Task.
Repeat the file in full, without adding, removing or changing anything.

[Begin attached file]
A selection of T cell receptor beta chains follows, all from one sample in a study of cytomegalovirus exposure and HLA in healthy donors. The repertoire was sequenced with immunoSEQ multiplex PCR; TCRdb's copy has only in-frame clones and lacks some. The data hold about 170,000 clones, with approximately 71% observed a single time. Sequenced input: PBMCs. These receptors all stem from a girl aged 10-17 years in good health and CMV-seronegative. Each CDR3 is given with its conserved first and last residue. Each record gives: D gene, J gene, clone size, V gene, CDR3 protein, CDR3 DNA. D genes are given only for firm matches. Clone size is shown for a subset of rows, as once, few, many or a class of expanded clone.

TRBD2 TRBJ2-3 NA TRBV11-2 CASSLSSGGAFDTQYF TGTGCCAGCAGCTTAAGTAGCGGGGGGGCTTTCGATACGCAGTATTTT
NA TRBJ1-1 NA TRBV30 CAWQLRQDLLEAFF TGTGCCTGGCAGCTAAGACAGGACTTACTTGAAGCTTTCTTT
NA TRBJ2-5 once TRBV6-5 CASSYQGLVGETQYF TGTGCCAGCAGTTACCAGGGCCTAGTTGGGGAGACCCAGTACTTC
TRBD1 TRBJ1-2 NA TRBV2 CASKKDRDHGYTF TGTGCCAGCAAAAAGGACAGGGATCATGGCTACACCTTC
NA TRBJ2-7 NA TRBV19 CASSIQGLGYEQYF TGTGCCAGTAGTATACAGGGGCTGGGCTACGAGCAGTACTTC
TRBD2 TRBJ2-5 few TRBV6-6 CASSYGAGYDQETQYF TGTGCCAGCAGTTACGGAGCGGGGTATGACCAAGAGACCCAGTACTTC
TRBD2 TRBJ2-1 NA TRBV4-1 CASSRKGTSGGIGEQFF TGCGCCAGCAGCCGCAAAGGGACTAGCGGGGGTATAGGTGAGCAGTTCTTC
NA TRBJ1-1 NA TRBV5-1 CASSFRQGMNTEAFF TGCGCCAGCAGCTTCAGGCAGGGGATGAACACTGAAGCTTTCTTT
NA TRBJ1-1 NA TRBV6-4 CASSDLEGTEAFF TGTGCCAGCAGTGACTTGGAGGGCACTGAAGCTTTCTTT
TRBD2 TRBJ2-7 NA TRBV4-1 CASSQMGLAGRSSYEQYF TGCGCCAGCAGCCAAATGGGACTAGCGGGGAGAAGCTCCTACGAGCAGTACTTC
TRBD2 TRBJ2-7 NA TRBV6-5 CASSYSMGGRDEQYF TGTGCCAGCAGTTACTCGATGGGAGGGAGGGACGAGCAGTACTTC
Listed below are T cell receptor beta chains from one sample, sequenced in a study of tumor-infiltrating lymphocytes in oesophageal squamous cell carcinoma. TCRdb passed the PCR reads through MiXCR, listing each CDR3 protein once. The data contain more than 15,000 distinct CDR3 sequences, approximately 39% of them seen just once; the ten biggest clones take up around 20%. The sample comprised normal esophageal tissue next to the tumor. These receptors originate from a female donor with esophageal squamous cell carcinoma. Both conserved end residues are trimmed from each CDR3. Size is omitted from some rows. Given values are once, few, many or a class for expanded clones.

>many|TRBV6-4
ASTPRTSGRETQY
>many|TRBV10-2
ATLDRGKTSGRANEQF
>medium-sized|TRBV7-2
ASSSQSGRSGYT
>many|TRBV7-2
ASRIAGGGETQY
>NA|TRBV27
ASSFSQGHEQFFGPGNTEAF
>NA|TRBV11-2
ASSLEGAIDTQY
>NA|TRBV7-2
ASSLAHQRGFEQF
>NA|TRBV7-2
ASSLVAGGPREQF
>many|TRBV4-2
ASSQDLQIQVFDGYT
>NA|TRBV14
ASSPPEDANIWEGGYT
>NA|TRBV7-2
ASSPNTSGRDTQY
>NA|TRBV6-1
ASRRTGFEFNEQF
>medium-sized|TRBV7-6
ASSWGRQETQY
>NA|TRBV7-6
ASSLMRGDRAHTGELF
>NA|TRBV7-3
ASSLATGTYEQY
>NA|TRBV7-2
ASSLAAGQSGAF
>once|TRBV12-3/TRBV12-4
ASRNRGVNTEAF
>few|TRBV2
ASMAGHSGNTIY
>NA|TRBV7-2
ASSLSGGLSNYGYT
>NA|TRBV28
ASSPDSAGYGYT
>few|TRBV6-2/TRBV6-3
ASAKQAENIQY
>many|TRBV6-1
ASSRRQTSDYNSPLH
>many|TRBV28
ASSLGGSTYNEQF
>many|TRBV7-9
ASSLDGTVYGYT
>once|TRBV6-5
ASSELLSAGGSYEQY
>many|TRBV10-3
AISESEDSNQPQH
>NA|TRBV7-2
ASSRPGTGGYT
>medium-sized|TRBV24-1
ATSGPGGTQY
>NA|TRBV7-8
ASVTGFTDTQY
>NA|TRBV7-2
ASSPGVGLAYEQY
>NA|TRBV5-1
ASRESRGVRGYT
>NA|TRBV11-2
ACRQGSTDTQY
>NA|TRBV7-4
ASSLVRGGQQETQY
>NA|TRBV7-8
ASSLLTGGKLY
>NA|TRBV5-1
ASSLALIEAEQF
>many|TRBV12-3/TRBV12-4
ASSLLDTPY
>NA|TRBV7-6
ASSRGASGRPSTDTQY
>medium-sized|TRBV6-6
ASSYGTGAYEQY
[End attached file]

A selection of T cell receptor beta chains follows, all from one sample in a study of cytomegalovirus exposure and HLA in healthy donors. The repertoire was sequenced with immunoSEQ multiplex PCR; TCRdb's copy has only in-frame clones and lacks some. The data hold about 170,000 clones, with approximately 71% observed a single time. Sequenced input: PBMCs. These receptors all stem from a girl aged 10-17 years in good health and CMV-seronegative. Each CDR3 is given with its conserved first and last residue. Each record gives: D gene, J gene, clone size, V gene, CDR3 protein, CDR3 DNA. D genes are given only for firm matches. Clone size is shown for a subset of rows, as once, few, many or a class of expanded clone.

TRBD2 TRBJ2-3 NA TRBV11-2 CASSLSSGGAFDTQYF TGTGCCAGCAGCTTAAGTAGCGGGGGGGCTTTCGATACGCAGTATTTT
NA TRBJ1-1 NA TRBV30 CAWQLRQDLLEAFF TGTGCCTGGCAGCTAAGACAGGACTTACTTGAAGCTTTCTTT
NA TRBJ2-5 once TRBV6-5 CASSYQGLVGETQYF TGTGCCAGCAGTTACCAGGGCCTAGTTGGGGAGACCCAGTACTTC
TRBD1 TRBJ1-2 NA TRBV2 CASKKDRDHGYTF TGTGCCAGCAAAAAGGACAGGGATCATGGCTACACCTTC
NA TRBJ2-7 NA TRBV19 CASSIQGLGYEQYF TGTGCCAGTAGTATACAGGGGCTGGGCTACGAGCAGTACTTC
TRBD2 TRBJ2-5 few TRBV6-6 CASSYGAGYDQETQYF TGTGCCAGCAGTTACGGAGCGGGGTATGACCAAGAGACCCAGTACTTC
TRBD2 TRBJ2-1 NA TRBV4-1 CASSRKGTSGGIGEQFF TGCGCCAGCAGCCGCAAAGGGACTAGCGGGGGTATAGGTGAGCAGTTCTTC
NA TRBJ1-1 NA TRBV5-1 CASSFRQGMNTEAFF TGCGCCAGCAGCTTCAGGCAGGGGATGAACACTGAAGCTTTCTTT
NA TRBJ1-1 NA TRBV6-4 CASSDLEGTEAFF TGTGCCAGCAGTGACTTGGAGGGCACTGAAGCTTTCTTT
TRBD2 TRBJ2-7 NA TRBV4-1 CASSQMGLAGRSSYEQYF TGCGCCAGCAGCCAAATGGGACTAGCGGGGAGAAGCTCCTACGAGCAGTACTTC
TRBD2 TRBJ2-7 NA TRBV6-5 CASSYSMGGRDEQYF TGTGCCAGCAGTTACTCGATGGGAGGGAGGGACGAGCAGTACTTC
Listed below are T cell receptor beta chains from one sample, sequenced in a study of tumor-infiltrating lymphocytes in oesophageal squamous cell carcinoma. TCRdb passed the PCR reads through MiXCR, listing each CDR3 protein once. The data contain more than 15,000 distinct CDR3 sequences, approximately 39% of them seen just once; the ten biggest clones take up around 20%. The sample comprised normal esophageal tissue next to the tumor. These receptors originate from a female donor with esophageal squamous cell carcinoma. Both conserved end residues are trimmed from each CDR3. Size is omitted from some rows. Given values are once, few, many or a class for expanded clones.

>many|TRBV6-4
ASTPRTSGRETQY
>many|TRBV10-2
ATLDRGKTSGRANEQF
>medium-sized|TRBV7-2
ASSSQSGRSGYT
>many|TRBV7-2
ASRIAGGGETQY
>NA|TRBV27
ASSFSQGHEQFFGPGNTEAF
>NA|TRBV11-2
ASSLEGAIDTQY
>NA|TRBV7-2
ASSLAHQRGFEQF
>NA|TRBV7-2
ASSLVAGGPREQF
>many|TRBV4-2
ASSQDLQIQVFDGYT
>NA|TRBV14
ASSPPEDANIWEGGYT
>NA|TRBV7-2
ASSPNTSGRDTQY
>NA|TRBV6-1
ASRRTGFEFNEQF
>medium-sized|TRBV7-6
ASSWGRQETQY
>NA|TRBV7-6
ASSLMRGDRAHTGELF
>NA|TRBV7-3
ASSLATGTYEQY
>NA|TRBV7-2
ASSLAAGQSGAF
>once|TRBV12-3/TRBV12-4
ASRNRGVNTEAF
>few|TRBV2
ASMAGHSGNTIY
>NA|TRBV7-2
ASSLSGGLSNYGYT
>NA|TRBV28
ASSPDSAGYGYT
>few|TRBV6-2/TRBV6-3
ASAKQAENIQY
>many|TRBV6-1
ASSRRQTSDYNSPLH
>many|TRBV28
ASSLGGSTYNEQF
>many|TRBV7-9
ASSLDGTVYGYT
>once|TRBV6-5
ASSELLSAGGSYEQY
>many|TRBV10-3
AISESEDSNQPQH
>NA|TRBV7-2
ASSRPGTGGYT
>medium-sized|TRBV24-1
ATSGPGGTQY
>NA|TRBV7-8
ASVTGFTDTQY
>NA|TRBV7-2
ASSPGVGLAYEQY
>NA|TRBV5-1
ASRESRGVRGYT
>NA|TRBV11-2
ACRQGSTDTQY
>NA|TRBV7-4
ASSLVRGGQQETQY
>NA|TRBV7-8
ASSLLTGGKLY
>NA|TRBV5-1
ASSLALIEAEQF
>many|TRBV12-3/TRBV12-4
ASSLLDTPY
>NA|TRBV7-6
ASSRGASGRPSTDTQY
>medium-sized|TRBV6-6
ASSYGTGAYEQY